Should a Hygienist or RDA serve as HIPAA Officer?
By Olivia Wann, JD
This is a great question. We appreciate anyone willing to serve in compliance capacities in a practice. First, let's establish that the role and designation of the HIPAA Privacy Officer and the role of the HIPAA Security Officer may be combined into one designation as the HIPAA Compliance Officer in smaller practices. However, compliance with the Privacy Rule versus the Security Rule is a bit different.
The HIPAA Privacy Rule addresses the use and disclosure of protected health information. Day to day, the practice may use and disclose PHI for its own treatment, payment, and health care operations activities. The practice maintains procedures for patients to complain about how their PHI was handled to the designated Privacy Officer.
The HIPAA Security Rule, on the other hand, involves the protection of electronic PHI. This involves but is not limited to conducting a HIPAA Security Risk Assessment, ensuring the confidentiality, integrity, and availability of all ePHI they create receive maintain or transmit while implementing administrative, physical and technical safeguards.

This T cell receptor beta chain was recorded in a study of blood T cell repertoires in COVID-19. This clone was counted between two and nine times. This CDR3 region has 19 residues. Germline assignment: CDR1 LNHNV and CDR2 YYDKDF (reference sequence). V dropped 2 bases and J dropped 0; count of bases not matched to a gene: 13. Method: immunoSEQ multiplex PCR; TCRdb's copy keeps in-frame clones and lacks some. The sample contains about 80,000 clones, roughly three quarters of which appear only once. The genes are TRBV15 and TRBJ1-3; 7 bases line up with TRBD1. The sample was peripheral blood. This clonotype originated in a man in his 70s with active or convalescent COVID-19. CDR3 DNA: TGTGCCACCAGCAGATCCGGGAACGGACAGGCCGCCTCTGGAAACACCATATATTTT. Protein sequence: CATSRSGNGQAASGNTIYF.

It can be a disadvantage when a clinical team member such as a RDH or RDA is assigned as the HIPAA Security Officer and this individual knows very little about the inner workings of HIPAA security and cybersecurity because their job focus is clinical patient care. For example, in conducting routine HIPAA Security Risk Assessments, a well-meaning clinical team member may be assigned to assist our office in gathering information about the practice's data security. Questions about firewalls, encryption, multi-factor authentication, and access control measures may sound like unfamiliar terminology. As a result, we have numerous areas of the assessment incomplete.
Who should serve as the HIPAA officer? For smaller practices, I recommend designating the practice owner as the HIPAA officer. This prevents having to revise the policies so frequently when someone leaves the practice. Despite the doctor being designated in this role, the actual tasks may be delegated to a team member such as an office manager or administrative assistant or a clinical team member.
In a larger practice, the HIPAA Security Officer may be an operations manager, an office manager or for large DSOs, in-house IT manager or their in-house counsel.
Our goal is to satisfy compliance in the least cumbersome manner possible. The old saying, "It takes a village to raise a child" resonates. When it comes to compliance, it takes the ENTIRE TEAM to satisfy HIPAA compliance. Everyone's efforts are much appreciated as we learn more and grow our practices.